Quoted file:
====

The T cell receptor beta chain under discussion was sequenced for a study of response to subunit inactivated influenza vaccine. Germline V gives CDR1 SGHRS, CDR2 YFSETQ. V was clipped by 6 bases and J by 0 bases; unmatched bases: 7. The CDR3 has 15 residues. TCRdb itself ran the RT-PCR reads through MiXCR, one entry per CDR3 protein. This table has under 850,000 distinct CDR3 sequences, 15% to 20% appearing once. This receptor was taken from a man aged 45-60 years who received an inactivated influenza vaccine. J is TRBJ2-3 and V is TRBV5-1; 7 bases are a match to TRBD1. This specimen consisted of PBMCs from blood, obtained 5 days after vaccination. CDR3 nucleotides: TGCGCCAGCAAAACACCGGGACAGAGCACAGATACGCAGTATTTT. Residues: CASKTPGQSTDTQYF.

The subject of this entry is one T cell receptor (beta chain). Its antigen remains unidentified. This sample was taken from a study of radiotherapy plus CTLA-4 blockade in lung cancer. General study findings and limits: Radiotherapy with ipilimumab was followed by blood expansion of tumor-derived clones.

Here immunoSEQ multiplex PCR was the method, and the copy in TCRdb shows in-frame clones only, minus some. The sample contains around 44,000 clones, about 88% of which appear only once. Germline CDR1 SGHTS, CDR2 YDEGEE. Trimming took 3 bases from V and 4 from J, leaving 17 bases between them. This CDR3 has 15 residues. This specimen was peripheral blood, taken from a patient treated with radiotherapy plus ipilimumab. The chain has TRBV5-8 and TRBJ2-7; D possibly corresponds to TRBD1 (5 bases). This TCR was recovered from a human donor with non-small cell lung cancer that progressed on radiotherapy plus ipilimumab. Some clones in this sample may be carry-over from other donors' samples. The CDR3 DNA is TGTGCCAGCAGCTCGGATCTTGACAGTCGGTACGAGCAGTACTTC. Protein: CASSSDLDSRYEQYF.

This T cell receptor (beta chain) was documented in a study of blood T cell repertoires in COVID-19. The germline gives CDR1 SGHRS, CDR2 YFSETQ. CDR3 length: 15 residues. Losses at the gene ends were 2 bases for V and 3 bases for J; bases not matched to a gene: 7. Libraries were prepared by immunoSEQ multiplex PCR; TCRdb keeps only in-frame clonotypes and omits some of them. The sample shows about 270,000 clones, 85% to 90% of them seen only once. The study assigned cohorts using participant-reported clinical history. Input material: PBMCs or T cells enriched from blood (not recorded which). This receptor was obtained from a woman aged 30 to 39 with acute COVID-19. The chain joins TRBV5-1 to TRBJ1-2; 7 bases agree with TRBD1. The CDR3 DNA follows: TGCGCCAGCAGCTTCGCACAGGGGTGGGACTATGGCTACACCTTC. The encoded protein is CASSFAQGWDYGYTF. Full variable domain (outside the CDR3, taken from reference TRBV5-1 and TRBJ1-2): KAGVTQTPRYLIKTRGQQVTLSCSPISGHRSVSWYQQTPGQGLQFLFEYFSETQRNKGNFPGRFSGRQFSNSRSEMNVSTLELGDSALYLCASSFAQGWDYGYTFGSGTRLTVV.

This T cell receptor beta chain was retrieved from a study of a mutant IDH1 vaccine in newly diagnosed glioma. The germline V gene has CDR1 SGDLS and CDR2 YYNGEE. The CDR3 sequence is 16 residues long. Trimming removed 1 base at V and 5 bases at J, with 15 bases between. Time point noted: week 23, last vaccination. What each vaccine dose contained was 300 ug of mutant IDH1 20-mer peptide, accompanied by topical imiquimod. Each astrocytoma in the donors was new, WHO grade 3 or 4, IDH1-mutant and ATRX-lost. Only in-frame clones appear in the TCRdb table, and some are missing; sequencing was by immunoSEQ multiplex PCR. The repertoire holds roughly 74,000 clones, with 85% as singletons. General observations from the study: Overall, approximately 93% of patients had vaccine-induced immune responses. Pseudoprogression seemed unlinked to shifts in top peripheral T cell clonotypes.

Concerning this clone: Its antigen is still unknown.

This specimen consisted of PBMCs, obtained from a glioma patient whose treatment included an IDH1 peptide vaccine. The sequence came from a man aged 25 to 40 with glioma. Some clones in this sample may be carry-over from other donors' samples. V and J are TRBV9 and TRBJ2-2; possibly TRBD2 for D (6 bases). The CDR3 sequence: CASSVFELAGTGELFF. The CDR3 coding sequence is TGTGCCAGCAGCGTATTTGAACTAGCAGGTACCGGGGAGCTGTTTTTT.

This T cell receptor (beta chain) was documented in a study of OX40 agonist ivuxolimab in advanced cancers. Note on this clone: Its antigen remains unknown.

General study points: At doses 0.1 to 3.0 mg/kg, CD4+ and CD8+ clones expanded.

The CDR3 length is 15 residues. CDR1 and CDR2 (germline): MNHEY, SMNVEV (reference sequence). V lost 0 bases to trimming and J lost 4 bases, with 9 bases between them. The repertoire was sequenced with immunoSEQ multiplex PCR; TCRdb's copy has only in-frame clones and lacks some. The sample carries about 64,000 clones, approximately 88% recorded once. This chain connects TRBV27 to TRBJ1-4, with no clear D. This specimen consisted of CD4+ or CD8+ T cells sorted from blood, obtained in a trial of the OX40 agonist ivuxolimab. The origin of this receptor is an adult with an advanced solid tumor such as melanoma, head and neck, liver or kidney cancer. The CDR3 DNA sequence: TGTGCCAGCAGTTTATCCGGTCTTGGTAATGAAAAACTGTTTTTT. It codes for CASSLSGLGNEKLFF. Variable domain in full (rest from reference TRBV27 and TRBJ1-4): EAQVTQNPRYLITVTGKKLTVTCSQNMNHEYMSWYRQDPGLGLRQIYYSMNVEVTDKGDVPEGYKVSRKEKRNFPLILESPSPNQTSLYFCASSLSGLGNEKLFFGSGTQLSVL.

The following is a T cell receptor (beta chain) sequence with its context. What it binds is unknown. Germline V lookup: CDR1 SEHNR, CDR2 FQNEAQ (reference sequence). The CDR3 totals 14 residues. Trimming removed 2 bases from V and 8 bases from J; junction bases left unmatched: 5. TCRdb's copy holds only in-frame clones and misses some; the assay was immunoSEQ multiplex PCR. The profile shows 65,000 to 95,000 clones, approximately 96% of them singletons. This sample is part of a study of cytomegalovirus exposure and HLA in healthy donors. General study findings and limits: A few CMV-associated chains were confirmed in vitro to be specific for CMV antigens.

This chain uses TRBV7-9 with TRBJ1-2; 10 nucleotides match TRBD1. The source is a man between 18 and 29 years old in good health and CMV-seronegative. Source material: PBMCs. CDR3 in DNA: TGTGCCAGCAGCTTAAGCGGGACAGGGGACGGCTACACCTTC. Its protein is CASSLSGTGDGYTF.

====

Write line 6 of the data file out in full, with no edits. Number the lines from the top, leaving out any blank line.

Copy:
Concerning this clone: Its antigen is still unknown.